I have to do a follow up blog post to my last because God has been moving in big ways, and I have to confess my lack of trust. And to address a huge things a lot of adoptees struggle with: control.
The day after I posted my last blog https://mercyandhealing.wordpress.com/2021/08/02/feeling-lost/ my husband and I logged into his online portal and bam! There were the words we had waited MONTHS for: “Request Approved.” His GI Bill, that I need in order to attend school in one short month, was finally transferred over, just like that. We are waiting for the last few details to come together (VA has to look over everything and give the final approval) but we are over the biggest hurdle.
But it doesn’t stop there: my husband has been applying for jobs in a specific field for over a year, and has had countless interviews, just to be told “thanks but no thanks” time and time again. His military experience doesn’t count for nearly as much as we thought it would. But he’s now in the background process with TWO agencies! And the stress now is which one to choose, but that’s a much better dilemma than not having any to choose from, as before.
It’s so easy for me to not trust. And I think that’s a deep-rooted issue from my adoption, as crazy as that may sound to some of you. The voice I trusted most, my birth mom’s, was ripped from me, and started in me a fight or flight response I still struggle with today. Even more than that, control is my biggest struggle; for some reason, not having control of a situation causes me so much anxiety, and the Lord is constantly having to remind me to loosen my grip on my own life, and let Him take control.
I had a great conversation a few weeks back with a fellow adoptee, and I shared my perspective with her, which resonated so deeply with her. I think my necessity for control comes from the fact I had absolutely no control from the beginning: I didn’t have control over where I went after I was born, if I would be able to grow up with my birth siblings, when I would see my birth mom, who would adopt me, and growing up, I was given little control over anything in my life. So, now it is a trigger for me: not knowing what the future holds, and not having control over things as little as what the day will look like, to big things like not knowing where my husband will be working in a few months.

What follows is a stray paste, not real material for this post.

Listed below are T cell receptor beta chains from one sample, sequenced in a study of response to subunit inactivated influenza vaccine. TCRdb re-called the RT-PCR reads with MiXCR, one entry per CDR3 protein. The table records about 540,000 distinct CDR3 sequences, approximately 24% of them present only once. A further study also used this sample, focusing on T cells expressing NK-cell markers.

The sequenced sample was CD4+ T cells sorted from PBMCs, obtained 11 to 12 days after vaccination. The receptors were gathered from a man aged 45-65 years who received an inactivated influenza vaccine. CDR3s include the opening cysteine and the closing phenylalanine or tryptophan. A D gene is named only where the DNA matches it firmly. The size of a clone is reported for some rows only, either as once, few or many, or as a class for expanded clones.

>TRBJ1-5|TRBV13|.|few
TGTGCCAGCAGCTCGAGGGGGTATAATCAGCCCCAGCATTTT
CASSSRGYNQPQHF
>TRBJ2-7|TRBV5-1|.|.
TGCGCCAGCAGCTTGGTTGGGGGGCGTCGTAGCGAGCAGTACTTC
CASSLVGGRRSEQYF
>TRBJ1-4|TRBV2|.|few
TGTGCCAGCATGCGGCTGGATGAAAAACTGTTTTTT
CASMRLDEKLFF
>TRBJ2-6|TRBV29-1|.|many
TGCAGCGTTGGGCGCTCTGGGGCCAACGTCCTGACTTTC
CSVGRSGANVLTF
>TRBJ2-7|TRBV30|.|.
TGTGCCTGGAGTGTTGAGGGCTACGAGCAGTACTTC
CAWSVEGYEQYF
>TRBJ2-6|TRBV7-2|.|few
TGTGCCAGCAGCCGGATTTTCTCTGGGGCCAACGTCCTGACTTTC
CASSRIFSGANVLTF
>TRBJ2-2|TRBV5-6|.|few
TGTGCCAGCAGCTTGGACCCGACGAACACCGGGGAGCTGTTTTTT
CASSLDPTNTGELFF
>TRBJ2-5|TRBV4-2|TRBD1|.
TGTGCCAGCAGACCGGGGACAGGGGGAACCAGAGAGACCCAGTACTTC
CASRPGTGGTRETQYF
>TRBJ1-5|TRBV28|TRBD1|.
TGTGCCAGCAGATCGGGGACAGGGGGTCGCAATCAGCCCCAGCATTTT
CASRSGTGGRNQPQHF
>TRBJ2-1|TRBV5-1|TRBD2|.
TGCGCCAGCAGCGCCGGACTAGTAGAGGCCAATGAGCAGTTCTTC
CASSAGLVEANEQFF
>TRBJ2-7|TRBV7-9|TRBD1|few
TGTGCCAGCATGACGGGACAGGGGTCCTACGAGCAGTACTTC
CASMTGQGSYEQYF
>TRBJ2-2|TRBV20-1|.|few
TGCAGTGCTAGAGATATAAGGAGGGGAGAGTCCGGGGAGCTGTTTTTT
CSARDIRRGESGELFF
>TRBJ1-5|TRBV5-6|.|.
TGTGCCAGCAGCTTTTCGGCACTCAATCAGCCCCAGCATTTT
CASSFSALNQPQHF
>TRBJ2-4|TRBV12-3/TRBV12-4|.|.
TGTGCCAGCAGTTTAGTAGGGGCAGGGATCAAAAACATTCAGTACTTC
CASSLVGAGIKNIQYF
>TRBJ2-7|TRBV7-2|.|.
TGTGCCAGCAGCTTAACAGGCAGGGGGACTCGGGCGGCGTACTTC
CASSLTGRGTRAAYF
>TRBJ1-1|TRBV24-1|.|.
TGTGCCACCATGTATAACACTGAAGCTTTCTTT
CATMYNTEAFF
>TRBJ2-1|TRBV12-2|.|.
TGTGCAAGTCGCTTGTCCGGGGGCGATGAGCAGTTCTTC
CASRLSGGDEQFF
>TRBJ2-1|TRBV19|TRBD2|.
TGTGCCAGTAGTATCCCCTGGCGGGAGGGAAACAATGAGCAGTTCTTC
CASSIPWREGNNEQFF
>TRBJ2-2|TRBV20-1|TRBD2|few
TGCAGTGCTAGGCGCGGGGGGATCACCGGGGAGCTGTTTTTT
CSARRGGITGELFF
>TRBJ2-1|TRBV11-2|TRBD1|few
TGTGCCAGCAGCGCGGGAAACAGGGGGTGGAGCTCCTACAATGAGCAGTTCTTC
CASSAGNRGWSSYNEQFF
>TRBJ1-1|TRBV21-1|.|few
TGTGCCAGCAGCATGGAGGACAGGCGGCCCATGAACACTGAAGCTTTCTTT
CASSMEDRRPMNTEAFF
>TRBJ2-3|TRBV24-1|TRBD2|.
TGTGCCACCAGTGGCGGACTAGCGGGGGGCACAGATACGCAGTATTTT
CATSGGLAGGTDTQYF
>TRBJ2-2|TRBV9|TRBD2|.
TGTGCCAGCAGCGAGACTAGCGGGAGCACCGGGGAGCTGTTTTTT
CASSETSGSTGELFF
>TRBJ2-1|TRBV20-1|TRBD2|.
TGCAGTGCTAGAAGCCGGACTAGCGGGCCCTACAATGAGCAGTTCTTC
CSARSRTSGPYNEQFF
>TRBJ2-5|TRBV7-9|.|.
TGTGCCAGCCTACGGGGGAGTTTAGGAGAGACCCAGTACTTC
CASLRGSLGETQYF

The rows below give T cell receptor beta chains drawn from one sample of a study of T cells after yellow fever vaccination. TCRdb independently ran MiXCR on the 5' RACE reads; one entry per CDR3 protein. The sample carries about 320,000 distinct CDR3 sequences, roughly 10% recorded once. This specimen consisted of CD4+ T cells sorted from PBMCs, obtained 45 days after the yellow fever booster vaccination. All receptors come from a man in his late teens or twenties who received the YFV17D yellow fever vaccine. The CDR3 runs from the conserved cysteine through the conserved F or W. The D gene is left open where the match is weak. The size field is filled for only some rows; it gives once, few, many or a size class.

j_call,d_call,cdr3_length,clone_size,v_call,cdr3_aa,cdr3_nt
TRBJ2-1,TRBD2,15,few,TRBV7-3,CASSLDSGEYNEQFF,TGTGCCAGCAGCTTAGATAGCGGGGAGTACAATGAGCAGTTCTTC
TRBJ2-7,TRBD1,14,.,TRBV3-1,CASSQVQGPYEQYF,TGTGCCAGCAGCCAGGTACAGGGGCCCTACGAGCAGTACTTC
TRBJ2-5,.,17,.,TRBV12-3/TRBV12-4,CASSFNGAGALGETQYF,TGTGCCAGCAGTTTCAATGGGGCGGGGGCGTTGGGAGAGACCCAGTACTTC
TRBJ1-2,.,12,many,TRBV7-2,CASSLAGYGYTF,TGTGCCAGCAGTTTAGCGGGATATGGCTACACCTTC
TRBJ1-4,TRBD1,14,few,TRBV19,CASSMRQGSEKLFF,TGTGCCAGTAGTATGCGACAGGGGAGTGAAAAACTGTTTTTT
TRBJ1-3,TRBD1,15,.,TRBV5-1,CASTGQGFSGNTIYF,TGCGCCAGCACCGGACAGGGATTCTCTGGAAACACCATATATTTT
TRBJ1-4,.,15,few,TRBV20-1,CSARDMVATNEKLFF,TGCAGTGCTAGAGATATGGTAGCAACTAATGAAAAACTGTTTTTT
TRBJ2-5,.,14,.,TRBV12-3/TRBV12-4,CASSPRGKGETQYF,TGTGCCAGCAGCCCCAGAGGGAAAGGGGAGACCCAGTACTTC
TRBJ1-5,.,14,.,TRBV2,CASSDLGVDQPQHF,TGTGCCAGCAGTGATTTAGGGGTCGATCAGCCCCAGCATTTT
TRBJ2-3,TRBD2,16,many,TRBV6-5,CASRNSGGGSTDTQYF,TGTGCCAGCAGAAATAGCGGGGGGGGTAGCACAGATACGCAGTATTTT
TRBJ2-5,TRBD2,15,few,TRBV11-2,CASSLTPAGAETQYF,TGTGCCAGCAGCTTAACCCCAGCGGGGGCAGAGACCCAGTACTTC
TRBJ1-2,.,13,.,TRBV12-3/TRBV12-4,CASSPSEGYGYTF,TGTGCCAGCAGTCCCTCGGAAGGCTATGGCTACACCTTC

One of the biggest areas I struggle in is as a mom. When they are hurt, or when the government decides it needs to take control over my kids away, it instantly causes a pit in my stomach. The thing, the only thing, that calms me down? Knowing there is a powerful God out there who has complete control, who loves these children more than I ever could, who already has every single detail of my life planned out, and all I need to do is be still and let Him be God. Being in constant communication with Him helps so much, through bible study and prayer. It refocuses my mind on how powerful and good God is, and it makes life’s stressors not feel so big.
I had to realize that in some areas of my life, it’s okay to take control. For example, I’m in charge of meeting my needs, and in charge of my mental health. Can I control every aspect of these? Absolutely not! But if I sense my internal light go from green to yellow, it’s up to me to get it back to green. And it’s up to me to communicate to those around me what I need from them, not expect them to read my mind.
How can you help your child, especially an adopted child, with their need for control? It almost sounds too simple, but give them control over some things! Let them choose what extracurricular activities they want to do, allow them to have say over what they wear from an early age, allow them to have age appropriate control over contact with healthy birth family members, but most of all, point them to the only One who has all the control, that they can lean into, unclench their fist to, and trust fully He’s got them.